multipoodles Fri 11-Jan-13 09:35:20

Nigglenaggle excellent sensible post. LIKE very much. All this nueter nueter business gives vets income then behaviourists mope up the aftermath. Sex hormones are responsible for much more than sex, growth and maturity and especially confidence are affected by neutering.

OP before making any hasty decisions read this

www.naiaonline.org/pdfs/LongTermHealthEffectsOfSpayNeuterInDogs.pdf

From the article..

On the positive side, neutering male dogs

• eliminates the small risk (probably <1%) of dying from testicular cancer
• reduces the risk of non-cancerous prostate disorders
• reduces the risk of perianal fistulas
• may possibly reduce the risk of diabetes (data inconclusive)

On the negative side, neutering male dogs

• if done before 1 year of age, significantly increases the risk of osteosarcoma (bone cancer); this is a common cancer in medium/large and larger breeds with a poor prognosis.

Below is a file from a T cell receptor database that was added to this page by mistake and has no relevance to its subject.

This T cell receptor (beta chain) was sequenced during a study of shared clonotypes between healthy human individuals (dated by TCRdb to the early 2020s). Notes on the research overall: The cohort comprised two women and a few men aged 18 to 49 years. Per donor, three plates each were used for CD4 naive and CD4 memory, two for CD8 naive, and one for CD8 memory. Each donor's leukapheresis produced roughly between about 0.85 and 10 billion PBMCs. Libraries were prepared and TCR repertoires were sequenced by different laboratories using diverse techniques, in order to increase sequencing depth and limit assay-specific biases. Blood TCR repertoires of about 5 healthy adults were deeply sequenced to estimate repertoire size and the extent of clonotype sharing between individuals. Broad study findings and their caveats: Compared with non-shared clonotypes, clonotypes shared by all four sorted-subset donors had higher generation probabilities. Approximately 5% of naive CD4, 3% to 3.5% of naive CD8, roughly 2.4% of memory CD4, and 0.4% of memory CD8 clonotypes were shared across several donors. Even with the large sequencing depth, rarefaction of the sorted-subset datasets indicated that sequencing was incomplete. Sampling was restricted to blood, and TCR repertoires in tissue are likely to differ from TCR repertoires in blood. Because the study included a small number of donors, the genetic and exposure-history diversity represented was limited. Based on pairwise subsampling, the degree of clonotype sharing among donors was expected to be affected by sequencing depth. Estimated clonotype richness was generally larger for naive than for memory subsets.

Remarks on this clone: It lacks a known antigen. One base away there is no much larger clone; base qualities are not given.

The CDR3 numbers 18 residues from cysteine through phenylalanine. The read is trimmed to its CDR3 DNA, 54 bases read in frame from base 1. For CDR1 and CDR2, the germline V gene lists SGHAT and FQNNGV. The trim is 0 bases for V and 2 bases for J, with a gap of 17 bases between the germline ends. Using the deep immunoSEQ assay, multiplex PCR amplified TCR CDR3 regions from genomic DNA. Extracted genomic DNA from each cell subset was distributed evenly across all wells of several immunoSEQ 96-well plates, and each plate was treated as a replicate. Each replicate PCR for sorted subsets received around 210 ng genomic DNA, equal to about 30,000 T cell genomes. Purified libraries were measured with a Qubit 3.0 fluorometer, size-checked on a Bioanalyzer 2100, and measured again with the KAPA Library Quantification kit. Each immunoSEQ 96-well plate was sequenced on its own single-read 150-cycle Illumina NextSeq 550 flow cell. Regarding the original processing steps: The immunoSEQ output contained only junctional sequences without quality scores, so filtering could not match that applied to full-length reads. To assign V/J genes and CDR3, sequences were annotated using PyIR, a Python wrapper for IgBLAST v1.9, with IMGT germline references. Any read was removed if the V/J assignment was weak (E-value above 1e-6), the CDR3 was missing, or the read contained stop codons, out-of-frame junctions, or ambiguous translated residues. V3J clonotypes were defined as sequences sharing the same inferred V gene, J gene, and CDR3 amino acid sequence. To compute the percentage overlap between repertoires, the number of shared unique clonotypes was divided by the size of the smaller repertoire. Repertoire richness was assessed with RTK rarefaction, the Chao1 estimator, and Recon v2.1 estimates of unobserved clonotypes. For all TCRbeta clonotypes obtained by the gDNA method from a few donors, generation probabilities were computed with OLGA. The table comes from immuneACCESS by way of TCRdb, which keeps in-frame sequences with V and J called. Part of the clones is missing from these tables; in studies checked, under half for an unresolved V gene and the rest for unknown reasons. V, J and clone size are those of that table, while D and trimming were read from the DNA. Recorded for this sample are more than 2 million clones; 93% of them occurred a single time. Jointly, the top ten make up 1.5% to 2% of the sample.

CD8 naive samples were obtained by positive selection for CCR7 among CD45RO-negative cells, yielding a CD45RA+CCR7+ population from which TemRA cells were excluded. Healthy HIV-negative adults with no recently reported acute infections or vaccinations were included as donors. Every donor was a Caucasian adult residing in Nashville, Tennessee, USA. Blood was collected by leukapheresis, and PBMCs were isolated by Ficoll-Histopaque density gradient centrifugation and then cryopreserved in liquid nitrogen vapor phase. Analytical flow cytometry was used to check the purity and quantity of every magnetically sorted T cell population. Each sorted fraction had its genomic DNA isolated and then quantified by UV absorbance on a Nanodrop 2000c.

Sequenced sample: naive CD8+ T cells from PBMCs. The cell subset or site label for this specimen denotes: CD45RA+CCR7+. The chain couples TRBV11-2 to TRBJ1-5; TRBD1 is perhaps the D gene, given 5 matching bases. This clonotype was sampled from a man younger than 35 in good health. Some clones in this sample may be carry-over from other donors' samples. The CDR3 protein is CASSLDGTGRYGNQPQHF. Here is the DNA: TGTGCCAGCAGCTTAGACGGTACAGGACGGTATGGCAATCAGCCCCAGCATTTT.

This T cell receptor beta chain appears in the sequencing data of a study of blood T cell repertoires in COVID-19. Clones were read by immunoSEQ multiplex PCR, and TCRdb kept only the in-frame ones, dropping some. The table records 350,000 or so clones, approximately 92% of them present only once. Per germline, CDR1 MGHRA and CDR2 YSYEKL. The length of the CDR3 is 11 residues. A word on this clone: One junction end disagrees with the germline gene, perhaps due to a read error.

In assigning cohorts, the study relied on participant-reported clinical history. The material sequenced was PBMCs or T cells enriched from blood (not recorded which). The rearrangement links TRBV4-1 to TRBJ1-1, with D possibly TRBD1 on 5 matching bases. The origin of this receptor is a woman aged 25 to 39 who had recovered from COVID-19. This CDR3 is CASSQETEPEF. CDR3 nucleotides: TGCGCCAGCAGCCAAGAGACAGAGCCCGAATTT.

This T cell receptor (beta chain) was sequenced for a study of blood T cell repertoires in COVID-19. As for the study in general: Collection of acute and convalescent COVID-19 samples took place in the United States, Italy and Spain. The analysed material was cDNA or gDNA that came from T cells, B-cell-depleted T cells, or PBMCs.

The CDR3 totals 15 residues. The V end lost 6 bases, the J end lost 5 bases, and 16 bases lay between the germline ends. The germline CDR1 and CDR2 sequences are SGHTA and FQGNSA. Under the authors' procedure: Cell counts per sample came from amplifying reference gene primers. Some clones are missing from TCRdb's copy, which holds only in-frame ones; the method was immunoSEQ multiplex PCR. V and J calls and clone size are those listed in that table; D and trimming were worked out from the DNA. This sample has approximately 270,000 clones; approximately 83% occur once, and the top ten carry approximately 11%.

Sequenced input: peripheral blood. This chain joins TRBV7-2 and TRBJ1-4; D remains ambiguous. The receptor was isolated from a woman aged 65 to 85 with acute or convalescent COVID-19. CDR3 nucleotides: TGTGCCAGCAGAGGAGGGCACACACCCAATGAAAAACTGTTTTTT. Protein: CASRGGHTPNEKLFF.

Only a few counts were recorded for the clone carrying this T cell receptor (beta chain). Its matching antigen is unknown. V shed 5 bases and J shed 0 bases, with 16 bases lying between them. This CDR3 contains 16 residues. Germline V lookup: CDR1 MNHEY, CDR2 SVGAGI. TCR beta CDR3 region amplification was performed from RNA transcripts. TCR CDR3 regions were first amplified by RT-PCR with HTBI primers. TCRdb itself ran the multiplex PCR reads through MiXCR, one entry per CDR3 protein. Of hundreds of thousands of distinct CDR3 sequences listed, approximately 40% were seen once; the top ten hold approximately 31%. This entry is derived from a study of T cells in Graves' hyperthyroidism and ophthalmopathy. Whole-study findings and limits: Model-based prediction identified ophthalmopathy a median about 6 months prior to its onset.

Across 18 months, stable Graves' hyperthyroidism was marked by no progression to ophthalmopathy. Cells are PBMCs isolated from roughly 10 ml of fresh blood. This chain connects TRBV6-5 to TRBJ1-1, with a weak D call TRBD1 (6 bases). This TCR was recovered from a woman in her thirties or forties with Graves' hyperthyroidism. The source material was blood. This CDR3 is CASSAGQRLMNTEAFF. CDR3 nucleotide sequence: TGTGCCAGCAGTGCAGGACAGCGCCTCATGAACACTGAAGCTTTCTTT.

• increases the risk of cardiac hemangiosarcoma by a factor of 1.6
• triples the risk of hypothyroidism
• increases the risk of progressive geriatric cognitive impairment
• triples the risk of obesity, a common health problem in dogs with many associated health problems
• quadruples the small risk (<0.6%) of prostate cancer
• doubles the small risk (<1%) of urinary tract cancers
• increases the risk of orthopedic disorders
• increases the risk of adverse reactions to vaccinations

If you plan on allowing your dog to roam the streets and shag all these bitches in season that everyone seeing roaming about then nueter. If you are a sensible dog owner then hold tight do your research, particularly on your breed then make an informed and educated decision. Good luck smile

TwoFacedCows Fri 11-Jan-13 08:41:50

My dogs are not neutered. They are 5 & 6. I am responsible and put my dogs on a lead if we see another dog, until i am sure it is a girl or a neutered male. Or even another unneutered male who they get on with.

Both of my dogs have excellent recall and there have been many times that dogs will then come up to my (on leads) dogs and start a fight, because the owner has not got his/ her unneutered dog under control.